Sprite was developed at the University of California by John Ousterhout’s research group between 1984 (initial work; 1987 was used for day-to-day computing) and 1992. It was Unix-like but was written from scratch. It was used as testbed for research in various topics, among them network, log-structured, and striped filesystems.
At the time (updated) the project started there were no good network filesystems and even predated NFS. Also, administration of a network of workstations was difficult. Its goal was to build a new operating system designed for network support from the start. In the end it had a few technical accomplishments that stand out.
Sprite’s network filesystem utilizing file caching (see paper) for high performance, which allowed file sharing transparently between workstations. By implementing I/O using pseudo (in modern terms, virtual) devices and filesystems (see paper), it allowed access to I/O devices uniformly across the network.
Process migration mechanism (see paper), which allowed processes sharing (that is processes could be moved) transparently between workstations. The mechanism kept track of idle machines and evicted migrated processes when local resources were again required (when the workstation user returned). Ideas from process migration have found their way in virtual machine monitors (hypervisors).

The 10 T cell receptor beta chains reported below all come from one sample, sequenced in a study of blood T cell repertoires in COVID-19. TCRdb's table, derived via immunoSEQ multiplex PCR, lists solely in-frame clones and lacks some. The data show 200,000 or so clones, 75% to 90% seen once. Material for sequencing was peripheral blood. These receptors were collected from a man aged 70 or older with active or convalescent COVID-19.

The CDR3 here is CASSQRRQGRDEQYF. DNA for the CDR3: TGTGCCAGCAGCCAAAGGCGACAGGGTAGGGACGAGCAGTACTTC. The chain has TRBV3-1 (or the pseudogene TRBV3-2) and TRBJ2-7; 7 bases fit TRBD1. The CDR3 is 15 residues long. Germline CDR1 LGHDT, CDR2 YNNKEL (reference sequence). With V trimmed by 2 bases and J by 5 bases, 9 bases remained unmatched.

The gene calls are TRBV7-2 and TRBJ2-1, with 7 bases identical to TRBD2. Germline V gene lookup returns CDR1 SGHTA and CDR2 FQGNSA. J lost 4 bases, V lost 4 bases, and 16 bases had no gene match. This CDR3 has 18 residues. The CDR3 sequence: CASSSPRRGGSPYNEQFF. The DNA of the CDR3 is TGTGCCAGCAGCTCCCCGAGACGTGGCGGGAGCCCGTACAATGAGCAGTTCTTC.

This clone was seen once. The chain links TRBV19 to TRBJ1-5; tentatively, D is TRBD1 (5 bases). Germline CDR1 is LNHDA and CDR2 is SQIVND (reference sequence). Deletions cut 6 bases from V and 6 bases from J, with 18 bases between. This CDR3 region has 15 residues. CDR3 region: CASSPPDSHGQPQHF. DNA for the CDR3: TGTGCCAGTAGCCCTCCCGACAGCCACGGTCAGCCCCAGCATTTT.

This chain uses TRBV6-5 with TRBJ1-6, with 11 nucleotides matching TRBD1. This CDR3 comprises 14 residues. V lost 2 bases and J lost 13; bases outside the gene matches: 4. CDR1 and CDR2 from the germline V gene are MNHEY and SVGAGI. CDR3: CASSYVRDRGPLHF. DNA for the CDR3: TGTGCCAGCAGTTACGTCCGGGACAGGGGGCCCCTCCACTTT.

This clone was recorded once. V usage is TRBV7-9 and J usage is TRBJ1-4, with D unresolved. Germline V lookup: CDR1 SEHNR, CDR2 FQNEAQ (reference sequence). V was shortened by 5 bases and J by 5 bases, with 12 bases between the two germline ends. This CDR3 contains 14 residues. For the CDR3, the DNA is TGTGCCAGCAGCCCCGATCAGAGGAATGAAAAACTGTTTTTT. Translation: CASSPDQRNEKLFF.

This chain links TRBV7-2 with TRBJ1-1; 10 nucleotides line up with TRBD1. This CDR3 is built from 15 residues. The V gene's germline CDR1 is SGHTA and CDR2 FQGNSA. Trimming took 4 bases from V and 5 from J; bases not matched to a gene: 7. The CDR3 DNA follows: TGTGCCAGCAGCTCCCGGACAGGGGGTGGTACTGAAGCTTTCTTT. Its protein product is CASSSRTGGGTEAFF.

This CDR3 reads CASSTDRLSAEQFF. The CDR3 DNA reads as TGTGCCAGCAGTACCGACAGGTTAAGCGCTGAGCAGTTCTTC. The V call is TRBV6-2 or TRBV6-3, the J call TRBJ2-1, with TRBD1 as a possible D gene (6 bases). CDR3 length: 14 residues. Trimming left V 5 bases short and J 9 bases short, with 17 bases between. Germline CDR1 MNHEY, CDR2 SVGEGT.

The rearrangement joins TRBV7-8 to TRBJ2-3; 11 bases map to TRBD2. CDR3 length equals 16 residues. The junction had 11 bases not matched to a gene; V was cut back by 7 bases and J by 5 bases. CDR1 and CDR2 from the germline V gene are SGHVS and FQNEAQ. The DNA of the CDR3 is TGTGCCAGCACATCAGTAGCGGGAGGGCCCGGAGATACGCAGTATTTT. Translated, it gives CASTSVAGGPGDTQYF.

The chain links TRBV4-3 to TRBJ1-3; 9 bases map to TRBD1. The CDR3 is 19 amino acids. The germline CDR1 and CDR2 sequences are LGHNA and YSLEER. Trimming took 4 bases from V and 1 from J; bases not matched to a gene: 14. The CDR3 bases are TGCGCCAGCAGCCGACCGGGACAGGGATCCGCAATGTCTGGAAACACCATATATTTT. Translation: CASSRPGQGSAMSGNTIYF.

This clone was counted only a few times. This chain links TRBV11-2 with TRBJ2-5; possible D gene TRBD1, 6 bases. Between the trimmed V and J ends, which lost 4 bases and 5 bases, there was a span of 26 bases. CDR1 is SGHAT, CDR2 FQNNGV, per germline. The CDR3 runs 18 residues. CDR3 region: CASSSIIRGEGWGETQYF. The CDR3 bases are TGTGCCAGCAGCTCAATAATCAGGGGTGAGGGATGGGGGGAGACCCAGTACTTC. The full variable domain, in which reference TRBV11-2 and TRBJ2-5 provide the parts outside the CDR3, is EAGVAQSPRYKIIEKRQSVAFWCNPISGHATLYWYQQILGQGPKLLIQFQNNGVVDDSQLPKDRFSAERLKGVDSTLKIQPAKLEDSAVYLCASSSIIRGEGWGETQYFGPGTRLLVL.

Single-system image, which means Sprite appears and feels like a single system with storage and processing resources shared uniformly among the workstations. Administration was scale invariant. Adding a new machine was not any different than adding a new user account. Sprite also supported different machine architectures in the same cluster by utilizing a framework that separated architecture-independent and architecture-specific information. This model was adapted for cluster and grid computing in the form of cluster management systems. An example is MOSIX, that provides single-system image capabilities to Linux.